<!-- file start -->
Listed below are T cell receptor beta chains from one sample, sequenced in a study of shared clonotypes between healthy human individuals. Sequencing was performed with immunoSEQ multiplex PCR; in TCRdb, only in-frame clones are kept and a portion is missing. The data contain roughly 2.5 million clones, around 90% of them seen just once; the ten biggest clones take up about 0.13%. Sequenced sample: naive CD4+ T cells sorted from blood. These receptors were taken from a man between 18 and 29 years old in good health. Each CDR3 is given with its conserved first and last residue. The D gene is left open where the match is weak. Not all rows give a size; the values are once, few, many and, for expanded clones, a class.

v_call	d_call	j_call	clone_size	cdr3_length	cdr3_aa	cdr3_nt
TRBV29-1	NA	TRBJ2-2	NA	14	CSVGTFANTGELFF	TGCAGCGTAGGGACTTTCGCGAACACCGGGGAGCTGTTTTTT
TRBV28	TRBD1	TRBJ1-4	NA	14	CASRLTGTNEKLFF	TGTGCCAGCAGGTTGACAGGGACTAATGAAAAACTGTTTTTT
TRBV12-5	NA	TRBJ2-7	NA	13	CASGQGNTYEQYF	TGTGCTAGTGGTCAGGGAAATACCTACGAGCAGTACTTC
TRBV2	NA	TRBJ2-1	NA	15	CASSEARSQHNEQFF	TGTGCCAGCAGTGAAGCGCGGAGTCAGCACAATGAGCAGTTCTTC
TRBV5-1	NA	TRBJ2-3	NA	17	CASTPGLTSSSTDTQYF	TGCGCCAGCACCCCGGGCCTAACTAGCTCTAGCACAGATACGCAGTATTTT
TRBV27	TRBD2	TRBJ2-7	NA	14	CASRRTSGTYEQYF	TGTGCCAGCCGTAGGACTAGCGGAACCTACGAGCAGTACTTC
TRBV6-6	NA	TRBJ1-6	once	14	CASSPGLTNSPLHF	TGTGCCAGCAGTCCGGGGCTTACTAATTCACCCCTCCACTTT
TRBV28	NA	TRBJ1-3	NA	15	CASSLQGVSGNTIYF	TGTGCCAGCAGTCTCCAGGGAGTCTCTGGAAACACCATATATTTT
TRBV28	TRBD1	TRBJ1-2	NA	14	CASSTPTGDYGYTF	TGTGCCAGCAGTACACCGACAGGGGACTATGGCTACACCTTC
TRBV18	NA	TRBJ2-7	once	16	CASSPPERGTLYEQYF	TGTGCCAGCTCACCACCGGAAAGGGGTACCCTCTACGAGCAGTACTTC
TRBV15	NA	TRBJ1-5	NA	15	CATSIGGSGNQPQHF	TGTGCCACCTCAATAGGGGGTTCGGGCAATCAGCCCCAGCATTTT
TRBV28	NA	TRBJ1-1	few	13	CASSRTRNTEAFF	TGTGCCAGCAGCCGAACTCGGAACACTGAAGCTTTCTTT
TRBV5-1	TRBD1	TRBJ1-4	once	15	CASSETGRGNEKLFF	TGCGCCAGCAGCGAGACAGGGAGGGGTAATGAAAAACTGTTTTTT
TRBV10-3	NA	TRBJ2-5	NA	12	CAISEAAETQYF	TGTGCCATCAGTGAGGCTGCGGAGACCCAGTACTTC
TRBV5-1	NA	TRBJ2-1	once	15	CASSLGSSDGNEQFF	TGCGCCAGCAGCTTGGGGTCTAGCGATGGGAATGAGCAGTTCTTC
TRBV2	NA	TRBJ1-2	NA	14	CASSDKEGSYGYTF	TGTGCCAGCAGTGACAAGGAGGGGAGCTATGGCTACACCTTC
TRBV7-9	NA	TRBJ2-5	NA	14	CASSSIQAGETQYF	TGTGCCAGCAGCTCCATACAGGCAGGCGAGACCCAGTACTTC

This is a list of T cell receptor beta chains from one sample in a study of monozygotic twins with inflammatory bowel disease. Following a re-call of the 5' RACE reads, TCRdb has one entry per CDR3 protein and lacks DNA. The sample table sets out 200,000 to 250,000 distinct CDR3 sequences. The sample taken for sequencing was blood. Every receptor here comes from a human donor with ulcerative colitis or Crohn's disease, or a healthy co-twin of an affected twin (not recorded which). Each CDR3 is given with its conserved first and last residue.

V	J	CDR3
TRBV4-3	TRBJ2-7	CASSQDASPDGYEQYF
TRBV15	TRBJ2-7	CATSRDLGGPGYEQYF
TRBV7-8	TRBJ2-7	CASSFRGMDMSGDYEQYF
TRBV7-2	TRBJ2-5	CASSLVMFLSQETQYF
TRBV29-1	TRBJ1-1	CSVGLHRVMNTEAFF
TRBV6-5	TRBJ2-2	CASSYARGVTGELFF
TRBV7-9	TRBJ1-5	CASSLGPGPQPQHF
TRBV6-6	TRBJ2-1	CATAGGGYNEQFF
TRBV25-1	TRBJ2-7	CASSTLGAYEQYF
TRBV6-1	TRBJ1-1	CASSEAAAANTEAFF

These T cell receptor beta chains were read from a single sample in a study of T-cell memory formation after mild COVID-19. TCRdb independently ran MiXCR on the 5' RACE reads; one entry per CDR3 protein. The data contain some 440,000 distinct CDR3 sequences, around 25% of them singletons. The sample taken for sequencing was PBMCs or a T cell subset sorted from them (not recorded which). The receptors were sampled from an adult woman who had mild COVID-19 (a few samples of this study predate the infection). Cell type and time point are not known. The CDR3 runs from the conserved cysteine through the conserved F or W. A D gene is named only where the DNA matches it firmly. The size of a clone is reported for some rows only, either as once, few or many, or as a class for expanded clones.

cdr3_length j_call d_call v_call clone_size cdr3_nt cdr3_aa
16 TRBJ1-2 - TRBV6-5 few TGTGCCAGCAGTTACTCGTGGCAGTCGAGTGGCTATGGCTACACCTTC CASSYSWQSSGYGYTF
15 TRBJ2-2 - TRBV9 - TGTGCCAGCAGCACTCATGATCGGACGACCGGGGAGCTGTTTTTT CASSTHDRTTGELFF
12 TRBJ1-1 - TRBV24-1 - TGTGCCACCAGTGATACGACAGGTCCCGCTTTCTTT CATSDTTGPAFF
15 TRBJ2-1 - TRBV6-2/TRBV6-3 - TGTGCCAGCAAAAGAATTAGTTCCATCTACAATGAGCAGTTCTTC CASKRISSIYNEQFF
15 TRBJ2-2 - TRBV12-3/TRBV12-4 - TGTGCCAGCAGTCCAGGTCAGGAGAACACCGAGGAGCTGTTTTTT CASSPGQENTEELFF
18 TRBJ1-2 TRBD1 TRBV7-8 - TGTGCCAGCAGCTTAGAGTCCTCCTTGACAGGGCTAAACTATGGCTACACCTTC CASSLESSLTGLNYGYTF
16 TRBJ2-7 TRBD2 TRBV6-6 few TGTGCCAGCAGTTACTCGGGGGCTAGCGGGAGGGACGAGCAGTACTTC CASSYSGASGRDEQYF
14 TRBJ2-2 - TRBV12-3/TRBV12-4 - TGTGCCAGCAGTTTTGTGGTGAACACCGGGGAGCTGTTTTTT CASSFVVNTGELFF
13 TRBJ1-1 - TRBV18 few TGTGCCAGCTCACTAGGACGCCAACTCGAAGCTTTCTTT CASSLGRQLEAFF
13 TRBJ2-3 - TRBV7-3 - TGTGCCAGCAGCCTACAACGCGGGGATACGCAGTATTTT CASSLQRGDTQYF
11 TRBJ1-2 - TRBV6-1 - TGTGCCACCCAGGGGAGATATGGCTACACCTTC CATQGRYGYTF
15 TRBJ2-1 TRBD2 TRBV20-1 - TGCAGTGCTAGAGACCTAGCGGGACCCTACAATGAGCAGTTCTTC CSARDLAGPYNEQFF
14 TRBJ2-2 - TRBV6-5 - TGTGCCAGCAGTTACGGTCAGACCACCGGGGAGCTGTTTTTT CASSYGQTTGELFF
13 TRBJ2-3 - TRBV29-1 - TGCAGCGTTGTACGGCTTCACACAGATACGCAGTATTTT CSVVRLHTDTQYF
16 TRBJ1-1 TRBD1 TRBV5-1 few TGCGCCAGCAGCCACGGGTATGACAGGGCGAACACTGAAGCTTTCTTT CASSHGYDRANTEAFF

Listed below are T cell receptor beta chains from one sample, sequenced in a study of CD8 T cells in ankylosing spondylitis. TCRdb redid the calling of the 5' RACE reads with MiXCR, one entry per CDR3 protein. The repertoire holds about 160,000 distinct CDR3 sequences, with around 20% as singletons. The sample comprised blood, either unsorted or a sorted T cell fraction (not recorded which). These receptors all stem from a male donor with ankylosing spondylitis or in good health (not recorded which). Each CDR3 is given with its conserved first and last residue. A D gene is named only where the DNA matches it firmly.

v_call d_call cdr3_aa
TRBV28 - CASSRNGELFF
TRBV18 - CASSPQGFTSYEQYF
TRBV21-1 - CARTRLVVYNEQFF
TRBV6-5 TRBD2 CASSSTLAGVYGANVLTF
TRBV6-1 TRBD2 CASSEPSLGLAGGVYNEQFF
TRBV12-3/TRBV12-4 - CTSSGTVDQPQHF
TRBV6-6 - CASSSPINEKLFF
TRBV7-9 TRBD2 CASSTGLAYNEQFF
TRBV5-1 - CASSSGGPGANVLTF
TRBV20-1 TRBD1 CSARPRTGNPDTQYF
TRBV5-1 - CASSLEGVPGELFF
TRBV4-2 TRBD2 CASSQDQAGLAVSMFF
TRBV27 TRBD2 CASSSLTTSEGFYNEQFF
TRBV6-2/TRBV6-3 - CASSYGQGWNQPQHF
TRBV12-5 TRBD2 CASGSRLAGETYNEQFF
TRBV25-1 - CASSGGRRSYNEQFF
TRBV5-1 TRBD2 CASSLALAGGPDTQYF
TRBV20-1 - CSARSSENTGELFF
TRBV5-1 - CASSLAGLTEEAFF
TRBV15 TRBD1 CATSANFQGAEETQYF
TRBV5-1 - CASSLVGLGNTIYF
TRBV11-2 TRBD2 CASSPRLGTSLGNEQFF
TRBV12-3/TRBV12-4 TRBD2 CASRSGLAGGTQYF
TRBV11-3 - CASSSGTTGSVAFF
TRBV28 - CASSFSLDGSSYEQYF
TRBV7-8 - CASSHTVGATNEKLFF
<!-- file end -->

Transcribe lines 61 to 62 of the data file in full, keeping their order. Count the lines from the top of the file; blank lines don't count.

TRBV5-1 - CASSLEGVPGELFF
TRBV4-2 TRBD2 CASSQDQAGLAVSMFF